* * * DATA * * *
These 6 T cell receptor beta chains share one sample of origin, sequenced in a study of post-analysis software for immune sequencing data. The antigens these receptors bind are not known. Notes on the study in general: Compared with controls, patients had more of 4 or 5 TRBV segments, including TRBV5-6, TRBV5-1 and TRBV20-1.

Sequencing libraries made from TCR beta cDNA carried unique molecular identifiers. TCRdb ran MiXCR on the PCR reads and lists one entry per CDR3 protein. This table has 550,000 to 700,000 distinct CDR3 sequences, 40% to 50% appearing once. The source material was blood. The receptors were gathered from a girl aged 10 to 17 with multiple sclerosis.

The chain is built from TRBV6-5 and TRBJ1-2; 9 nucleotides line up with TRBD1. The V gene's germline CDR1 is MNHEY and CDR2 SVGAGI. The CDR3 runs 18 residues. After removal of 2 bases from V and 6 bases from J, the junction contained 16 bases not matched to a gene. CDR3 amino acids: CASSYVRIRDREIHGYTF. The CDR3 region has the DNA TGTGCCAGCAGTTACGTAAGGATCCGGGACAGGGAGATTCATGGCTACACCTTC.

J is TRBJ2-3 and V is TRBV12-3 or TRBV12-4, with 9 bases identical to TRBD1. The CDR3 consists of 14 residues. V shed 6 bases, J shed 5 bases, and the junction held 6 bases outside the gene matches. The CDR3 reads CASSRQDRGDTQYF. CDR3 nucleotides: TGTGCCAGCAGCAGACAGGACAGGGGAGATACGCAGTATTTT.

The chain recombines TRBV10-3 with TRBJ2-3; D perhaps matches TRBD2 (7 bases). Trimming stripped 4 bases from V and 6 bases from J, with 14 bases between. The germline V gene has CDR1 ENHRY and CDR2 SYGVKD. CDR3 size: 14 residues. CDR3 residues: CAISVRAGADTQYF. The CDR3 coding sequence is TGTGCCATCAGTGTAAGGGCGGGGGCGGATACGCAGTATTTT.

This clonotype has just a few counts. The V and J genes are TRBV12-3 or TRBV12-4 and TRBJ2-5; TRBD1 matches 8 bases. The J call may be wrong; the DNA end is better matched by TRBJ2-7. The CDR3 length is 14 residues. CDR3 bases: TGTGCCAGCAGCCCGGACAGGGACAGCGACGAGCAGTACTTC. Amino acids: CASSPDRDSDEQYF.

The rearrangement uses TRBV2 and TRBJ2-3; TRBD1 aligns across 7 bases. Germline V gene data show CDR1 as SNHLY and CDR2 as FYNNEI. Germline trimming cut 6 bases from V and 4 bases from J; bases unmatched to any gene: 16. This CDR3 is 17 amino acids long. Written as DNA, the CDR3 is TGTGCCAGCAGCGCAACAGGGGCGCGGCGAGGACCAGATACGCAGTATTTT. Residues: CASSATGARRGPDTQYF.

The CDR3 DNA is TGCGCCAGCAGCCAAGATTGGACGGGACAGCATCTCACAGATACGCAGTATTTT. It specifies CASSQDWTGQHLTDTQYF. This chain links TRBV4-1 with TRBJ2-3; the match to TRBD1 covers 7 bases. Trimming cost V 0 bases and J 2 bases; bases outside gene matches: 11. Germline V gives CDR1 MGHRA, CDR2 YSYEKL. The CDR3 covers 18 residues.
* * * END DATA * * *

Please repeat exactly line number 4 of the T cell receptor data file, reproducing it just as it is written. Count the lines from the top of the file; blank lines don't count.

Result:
J is TRBJ2-3 and V is TRBV12-3 or TRBV12-4, with 9 bases identical to TRBD1. The CDR3 consists of 14 residues. V shed 6 bases, J shed 5 bases, and the junction held 6 bases outside the gene matches. The CDR3 reads CASSRQDRGDTQYF. CDR3 nucleotides: TGTGCCAGCAGCAGACAGGACAGGGGAGATACGCAGTATTTT.